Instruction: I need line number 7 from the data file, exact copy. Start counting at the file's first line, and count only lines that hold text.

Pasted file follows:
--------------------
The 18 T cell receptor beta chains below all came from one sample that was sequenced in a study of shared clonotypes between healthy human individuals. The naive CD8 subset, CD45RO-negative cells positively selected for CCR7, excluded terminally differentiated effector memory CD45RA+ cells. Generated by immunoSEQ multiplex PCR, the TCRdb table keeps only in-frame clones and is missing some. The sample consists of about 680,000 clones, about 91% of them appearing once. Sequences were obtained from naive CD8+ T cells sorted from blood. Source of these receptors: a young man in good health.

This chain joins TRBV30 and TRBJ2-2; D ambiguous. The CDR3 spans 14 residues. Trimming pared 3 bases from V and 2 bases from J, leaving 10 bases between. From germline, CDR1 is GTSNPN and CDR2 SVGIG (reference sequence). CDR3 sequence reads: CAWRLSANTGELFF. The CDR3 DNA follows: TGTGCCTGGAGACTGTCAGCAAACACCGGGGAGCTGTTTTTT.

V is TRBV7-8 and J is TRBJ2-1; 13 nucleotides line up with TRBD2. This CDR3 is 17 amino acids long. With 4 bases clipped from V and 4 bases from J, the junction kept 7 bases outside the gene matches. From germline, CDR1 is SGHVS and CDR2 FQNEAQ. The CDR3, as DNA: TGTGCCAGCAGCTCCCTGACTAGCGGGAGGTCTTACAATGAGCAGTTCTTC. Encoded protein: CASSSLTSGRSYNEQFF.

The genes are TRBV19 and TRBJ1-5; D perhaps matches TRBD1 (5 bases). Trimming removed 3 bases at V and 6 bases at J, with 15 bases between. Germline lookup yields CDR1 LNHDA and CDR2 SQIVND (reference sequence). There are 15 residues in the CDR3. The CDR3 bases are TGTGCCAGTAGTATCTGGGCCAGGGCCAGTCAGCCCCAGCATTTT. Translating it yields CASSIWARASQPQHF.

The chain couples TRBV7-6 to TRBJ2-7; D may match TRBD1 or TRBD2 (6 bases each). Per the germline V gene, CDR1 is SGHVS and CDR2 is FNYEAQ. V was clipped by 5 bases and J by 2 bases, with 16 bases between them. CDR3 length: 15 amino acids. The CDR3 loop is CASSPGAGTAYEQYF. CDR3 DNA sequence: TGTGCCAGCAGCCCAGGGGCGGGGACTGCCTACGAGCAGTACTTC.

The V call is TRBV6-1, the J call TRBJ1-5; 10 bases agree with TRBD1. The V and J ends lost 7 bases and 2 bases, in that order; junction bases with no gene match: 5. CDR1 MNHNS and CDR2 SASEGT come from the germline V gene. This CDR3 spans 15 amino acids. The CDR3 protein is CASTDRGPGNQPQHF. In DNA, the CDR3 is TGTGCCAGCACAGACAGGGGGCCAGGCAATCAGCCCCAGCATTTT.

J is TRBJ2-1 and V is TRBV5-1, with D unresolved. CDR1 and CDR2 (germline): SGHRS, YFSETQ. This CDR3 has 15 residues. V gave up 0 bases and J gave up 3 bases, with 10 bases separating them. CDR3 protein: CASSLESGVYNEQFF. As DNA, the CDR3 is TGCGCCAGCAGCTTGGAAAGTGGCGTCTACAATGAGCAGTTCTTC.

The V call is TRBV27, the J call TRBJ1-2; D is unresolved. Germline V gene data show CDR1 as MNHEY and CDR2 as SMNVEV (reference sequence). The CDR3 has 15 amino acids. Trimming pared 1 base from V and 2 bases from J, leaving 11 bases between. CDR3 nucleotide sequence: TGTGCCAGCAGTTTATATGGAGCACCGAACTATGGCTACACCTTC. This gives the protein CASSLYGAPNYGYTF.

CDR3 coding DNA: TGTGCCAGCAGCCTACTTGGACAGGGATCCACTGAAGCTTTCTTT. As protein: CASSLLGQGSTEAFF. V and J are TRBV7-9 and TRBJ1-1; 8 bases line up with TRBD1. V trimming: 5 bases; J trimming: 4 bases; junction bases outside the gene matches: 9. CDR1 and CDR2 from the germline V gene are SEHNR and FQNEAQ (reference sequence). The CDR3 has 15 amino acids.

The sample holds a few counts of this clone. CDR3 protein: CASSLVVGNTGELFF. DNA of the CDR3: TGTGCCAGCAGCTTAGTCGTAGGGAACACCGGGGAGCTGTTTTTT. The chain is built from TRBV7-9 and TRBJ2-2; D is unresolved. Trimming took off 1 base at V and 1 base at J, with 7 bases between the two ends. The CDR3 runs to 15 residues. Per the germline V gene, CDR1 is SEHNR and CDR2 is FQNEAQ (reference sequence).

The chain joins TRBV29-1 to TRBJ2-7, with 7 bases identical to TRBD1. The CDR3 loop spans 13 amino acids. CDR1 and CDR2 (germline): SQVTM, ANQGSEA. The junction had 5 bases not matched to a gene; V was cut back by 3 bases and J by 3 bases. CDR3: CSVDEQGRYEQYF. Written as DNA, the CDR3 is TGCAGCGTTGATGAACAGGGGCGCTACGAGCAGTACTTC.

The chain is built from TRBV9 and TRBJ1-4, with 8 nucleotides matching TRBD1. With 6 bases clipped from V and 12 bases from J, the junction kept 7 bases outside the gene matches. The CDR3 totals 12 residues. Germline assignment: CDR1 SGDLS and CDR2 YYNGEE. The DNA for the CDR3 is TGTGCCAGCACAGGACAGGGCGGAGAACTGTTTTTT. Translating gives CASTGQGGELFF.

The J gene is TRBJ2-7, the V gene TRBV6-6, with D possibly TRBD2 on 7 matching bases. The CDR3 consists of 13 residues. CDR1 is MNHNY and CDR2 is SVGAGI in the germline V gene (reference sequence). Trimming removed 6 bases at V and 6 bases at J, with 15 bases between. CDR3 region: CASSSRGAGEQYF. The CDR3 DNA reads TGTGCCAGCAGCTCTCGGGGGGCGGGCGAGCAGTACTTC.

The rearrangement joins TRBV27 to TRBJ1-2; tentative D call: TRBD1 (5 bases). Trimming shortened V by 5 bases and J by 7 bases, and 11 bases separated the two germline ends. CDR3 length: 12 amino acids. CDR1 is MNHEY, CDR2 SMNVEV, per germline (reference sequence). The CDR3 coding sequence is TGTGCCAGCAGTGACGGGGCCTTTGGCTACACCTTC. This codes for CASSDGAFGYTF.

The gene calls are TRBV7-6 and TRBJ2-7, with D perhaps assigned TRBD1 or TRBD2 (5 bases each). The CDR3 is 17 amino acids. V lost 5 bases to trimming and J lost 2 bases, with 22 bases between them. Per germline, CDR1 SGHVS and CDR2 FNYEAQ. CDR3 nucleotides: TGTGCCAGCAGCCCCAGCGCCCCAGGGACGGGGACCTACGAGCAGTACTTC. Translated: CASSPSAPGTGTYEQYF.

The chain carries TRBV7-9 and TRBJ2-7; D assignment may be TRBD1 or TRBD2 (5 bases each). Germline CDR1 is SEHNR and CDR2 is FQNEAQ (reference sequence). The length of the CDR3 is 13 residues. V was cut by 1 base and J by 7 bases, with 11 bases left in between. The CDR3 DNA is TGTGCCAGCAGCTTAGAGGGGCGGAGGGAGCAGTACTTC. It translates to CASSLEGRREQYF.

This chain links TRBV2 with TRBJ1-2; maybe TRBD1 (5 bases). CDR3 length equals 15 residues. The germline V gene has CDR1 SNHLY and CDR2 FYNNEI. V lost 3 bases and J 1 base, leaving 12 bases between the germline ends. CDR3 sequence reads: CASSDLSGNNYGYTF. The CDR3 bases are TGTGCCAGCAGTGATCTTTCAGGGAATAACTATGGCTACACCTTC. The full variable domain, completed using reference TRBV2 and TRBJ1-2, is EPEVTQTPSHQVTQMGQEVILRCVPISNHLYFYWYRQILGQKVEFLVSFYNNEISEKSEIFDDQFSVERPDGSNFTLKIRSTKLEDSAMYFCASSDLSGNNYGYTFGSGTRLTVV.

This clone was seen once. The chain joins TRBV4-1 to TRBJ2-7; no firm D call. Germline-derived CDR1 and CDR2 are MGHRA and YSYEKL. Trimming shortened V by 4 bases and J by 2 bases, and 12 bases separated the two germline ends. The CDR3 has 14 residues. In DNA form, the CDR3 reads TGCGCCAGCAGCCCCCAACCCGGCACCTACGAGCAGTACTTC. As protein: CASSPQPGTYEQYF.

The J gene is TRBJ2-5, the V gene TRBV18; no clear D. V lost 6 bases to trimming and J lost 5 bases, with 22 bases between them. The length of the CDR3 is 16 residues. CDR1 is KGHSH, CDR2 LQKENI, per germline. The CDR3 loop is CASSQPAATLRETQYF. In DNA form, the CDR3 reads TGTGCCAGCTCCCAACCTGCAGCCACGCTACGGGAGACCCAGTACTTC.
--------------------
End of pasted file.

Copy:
J is TRBJ2-1 and V is TRBV5-1, with D unresolved. CDR1 and CDR2 (germline): SGHRS, YFSETQ. This CDR3 has 15 residues. V gave up 0 bases and J gave up 3 bases, with 10 bases separating them. CDR3 protein: CASSLESGVYNEQFF. As DNA, the CDR3 is TGCGCCAGCAGCTTGGAAAGTGGCGTCTACAATGAGCAGTTCTTC.